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Mountain West Deserves Shot at Automatic BidPosted Tuesday, September 1, 2009, at 11:07 AM
The BCS just can't catch a break.
Just eight months after a relatively smooth BCS bowl season, wherein the most noteworthy controversy came from the Big 12's asinine tie-breaker system, the Bowl Championship wizards are dealt with news that makes the good will from last January's shot towards respectability null and void.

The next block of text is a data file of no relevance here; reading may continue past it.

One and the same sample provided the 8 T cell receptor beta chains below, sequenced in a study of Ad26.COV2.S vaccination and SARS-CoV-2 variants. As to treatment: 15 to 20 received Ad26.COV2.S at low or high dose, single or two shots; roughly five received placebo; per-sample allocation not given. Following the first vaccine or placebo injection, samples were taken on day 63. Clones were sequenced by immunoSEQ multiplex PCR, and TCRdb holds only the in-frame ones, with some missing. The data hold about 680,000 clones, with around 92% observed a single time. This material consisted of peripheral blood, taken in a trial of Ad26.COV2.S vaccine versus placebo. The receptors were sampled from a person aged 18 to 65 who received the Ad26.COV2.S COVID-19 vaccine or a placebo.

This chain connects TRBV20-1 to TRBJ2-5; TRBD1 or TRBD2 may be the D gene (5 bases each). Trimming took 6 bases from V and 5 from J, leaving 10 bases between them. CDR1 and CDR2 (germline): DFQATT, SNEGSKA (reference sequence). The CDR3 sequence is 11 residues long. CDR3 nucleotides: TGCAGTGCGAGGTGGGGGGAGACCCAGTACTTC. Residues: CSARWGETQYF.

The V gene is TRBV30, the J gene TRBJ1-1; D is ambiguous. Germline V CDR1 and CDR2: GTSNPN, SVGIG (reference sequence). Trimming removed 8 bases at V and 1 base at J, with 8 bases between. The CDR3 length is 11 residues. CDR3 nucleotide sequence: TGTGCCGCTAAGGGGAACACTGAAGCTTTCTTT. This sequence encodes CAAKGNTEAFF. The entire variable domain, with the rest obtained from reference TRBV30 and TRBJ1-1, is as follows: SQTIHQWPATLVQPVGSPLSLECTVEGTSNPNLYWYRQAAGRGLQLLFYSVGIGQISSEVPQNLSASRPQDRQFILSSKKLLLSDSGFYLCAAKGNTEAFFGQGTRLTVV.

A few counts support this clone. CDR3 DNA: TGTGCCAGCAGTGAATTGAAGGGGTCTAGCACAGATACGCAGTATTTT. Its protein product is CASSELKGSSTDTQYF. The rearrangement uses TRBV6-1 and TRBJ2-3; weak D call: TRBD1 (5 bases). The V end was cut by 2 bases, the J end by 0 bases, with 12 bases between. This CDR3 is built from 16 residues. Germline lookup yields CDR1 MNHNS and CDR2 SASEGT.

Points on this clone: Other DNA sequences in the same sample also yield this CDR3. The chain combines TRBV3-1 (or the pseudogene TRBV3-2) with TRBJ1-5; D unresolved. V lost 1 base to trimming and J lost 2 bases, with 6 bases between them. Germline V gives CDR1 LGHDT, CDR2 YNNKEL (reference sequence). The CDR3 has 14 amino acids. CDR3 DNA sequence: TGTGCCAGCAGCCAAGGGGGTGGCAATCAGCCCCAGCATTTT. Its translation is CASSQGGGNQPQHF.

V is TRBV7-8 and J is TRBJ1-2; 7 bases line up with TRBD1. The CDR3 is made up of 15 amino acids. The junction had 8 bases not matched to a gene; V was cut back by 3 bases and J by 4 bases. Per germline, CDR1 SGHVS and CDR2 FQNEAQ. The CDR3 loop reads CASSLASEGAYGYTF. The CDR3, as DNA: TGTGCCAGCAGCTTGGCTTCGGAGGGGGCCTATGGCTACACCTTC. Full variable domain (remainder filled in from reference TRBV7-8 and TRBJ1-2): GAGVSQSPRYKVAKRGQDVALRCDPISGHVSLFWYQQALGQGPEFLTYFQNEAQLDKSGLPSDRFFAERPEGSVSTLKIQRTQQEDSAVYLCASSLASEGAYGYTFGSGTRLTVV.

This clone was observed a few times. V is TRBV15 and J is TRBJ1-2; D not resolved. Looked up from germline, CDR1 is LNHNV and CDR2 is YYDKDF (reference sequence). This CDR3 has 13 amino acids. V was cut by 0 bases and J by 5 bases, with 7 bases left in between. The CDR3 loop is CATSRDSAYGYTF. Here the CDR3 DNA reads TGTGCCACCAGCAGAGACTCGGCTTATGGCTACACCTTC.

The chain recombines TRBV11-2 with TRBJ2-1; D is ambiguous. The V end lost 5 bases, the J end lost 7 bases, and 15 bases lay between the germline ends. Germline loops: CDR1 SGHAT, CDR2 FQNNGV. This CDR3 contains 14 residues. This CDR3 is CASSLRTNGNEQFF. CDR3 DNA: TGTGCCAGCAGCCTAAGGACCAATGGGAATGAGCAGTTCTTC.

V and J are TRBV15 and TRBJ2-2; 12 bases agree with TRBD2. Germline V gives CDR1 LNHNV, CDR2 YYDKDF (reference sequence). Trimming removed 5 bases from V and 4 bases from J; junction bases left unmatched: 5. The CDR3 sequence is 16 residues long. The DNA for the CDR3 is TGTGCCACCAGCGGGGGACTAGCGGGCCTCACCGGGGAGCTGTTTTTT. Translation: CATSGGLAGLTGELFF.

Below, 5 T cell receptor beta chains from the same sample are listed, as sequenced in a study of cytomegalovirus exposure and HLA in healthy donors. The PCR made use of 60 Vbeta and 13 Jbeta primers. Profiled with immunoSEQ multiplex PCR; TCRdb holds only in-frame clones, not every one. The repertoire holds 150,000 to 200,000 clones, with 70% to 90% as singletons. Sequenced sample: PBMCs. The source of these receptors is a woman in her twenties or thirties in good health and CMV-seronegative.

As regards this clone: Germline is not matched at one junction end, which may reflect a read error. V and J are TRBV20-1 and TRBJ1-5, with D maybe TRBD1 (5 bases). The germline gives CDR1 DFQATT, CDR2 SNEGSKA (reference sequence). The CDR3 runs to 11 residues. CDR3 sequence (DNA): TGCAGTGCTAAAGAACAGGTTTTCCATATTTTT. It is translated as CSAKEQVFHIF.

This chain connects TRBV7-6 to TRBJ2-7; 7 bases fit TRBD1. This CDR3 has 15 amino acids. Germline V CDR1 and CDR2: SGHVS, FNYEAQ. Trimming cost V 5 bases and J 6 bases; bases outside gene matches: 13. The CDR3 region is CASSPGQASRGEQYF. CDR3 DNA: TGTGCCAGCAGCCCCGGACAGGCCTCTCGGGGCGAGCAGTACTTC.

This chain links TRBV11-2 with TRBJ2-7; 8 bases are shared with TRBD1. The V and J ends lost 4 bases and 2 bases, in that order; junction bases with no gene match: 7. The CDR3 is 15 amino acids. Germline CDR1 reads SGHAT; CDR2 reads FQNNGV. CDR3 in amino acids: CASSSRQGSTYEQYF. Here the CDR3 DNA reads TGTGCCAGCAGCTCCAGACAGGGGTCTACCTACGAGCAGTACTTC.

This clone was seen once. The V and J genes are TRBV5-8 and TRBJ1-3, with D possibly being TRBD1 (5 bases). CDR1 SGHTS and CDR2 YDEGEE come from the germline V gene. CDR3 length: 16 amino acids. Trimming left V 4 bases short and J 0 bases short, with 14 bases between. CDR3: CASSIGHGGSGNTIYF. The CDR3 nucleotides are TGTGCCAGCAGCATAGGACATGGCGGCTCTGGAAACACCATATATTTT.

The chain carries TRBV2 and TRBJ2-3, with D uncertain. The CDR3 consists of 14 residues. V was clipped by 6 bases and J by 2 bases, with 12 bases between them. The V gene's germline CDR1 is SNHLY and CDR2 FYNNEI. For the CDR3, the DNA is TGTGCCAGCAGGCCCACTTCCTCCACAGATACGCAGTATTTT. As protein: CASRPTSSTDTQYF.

The story stems from the recent release of the preseason Coaches' Poll results that does not have a listing for any of the teams in the BCS's stepchild auto-bid conference, the Big East. The absence of any automatic-bid conferences would be embarrassing enough, but the humiliation is compounded by the fact that the third most prominent conference featured in the 2009 Coaches' Poll is the seemingly mid-major Mountain West Conference. The same conference that gave us last year's lone undefeated team, the Utah Utes (who some still believe deserved at least a share of the national title after their drubbing of SEC runner-up Alabama). This while Big East champ Cincinnati lost to Virginia Tech in a game that WNBA fans would characterize as boring. This great mishandling of the bowl season in each of its 12 attempts has drawn the ire of nearly every football fan in this country, from "Six-pack Joe" to our current president.